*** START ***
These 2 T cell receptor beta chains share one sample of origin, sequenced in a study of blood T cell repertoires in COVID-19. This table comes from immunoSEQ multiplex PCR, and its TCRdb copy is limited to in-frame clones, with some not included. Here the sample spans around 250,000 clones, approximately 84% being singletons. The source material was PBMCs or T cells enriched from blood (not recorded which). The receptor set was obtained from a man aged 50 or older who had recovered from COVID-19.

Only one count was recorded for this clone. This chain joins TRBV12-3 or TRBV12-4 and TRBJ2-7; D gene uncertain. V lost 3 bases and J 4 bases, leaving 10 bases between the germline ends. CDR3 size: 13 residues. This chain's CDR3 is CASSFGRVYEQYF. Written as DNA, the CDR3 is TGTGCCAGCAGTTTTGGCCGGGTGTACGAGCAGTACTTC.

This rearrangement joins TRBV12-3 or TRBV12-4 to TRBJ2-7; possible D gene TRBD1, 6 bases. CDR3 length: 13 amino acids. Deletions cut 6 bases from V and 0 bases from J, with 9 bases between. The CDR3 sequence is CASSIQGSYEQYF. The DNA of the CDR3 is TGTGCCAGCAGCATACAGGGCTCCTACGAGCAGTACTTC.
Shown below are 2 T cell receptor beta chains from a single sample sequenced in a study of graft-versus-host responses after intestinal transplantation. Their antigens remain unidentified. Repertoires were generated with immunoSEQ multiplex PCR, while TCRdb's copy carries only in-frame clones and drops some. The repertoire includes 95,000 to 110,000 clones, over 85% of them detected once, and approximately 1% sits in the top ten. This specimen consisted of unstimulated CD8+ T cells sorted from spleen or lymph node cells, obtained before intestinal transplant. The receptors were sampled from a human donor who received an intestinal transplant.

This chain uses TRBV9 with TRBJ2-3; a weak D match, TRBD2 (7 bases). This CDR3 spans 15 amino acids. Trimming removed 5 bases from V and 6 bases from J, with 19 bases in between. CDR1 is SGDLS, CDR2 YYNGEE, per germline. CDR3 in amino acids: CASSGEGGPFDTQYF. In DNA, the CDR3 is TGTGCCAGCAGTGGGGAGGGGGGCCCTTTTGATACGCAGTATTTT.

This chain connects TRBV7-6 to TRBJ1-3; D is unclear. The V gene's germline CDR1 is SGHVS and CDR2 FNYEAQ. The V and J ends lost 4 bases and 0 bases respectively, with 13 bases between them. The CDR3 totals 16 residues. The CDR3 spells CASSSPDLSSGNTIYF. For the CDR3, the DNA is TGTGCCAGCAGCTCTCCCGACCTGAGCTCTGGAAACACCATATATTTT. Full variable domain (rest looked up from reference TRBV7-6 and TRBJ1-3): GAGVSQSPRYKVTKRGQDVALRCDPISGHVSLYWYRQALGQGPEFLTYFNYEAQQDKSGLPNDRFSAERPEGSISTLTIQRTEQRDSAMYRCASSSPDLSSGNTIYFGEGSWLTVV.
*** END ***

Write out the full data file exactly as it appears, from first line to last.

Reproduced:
These 2 T cell receptor beta chains share one sample of origin, sequenced in a study of blood T cell repertoires in COVID-19. This table comes from immunoSEQ multiplex PCR, and its TCRdb copy is limited to in-frame clones, with some not included. Here the sample spans around 250,000 clones, approximately 84% being singletons. The source material was PBMCs or T cells enriched from blood (not recorded which). The receptor set was obtained from a man aged 50 or older who had recovered from COVID-19.

Only one count was recorded for this clone. This chain joins TRBV12-3 or TRBV12-4 and TRBJ2-7; D gene uncertain. V lost 3 bases and J 4 bases, leaving 10 bases between the germline ends. CDR3 size: 13 residues. This chain's CDR3 is CASSFGRVYEQYF. Written as DNA, the CDR3 is TGTGCCAGCAGTTTTGGCCGGGTGTACGAGCAGTACTTC.

This rearrangement joins TRBV12-3 or TRBV12-4 to TRBJ2-7; possible D gene TRBD1, 6 bases. CDR3 length: 13 amino acids. Deletions cut 6 bases from V and 0 bases from J, with 9 bases between. The CDR3 sequence is CASSIQGSYEQYF. The DNA of the CDR3 is TGTGCCAGCAGCATACAGGGCTCCTACGAGCAGTACTTC.
Shown below are 2 T cell receptor beta chains from a single sample sequenced in a study of graft-versus-host responses after intestinal transplantation. Their antigens remain unidentified. Repertoires were generated with immunoSEQ multiplex PCR, while TCRdb's copy carries only in-frame clones and drops some. The repertoire includes 95,000 to 110,000 clones, over 85% of them detected once, and approximately 1% sits in the top ten. This specimen consisted of unstimulated CD8+ T cells sorted from spleen or lymph node cells, obtained before intestinal transplant. The receptors were sampled from a human donor who received an intestinal transplant.

This chain uses TRBV9 with TRBJ2-3; a weak D match, TRBD2 (7 bases). This CDR3 spans 15 amino acids. Trimming removed 5 bases from V and 6 bases from J, with 19 bases in between. CDR1 is SGDLS, CDR2 YYNGEE, per germline. CDR3 in amino acids: CASSGEGGPFDTQYF. In DNA, the CDR3 is TGTGCCAGCAGTGGGGAGGGGGGCCCTTTTGATACGCAGTATTTT.

This chain connects TRBV7-6 to TRBJ1-3; D is unclear. The V gene's germline CDR1 is SGHVS and CDR2 FNYEAQ. The V and J ends lost 4 bases and 0 bases respectively, with 13 bases between them. The CDR3 totals 16 residues. The CDR3 spells CASSSPDLSSGNTIYF. For the CDR3, the DNA is TGTGCCAGCAGCTCTCCCGACCTGAGCTCTGGAAACACCATATATTTT. Full variable domain (rest looked up from reference TRBV7-6 and TRBJ1-3): GAGVSQSPRYKVTKRGQDVALRCDPISGHVSLYWYRQALGQGPEFLTYFNYEAQQDKSGLPNDRFSAERPEGSISTLTIQRTEQRDSAMYRCASSSPDLSSGNTIYFGEGSWLTVV.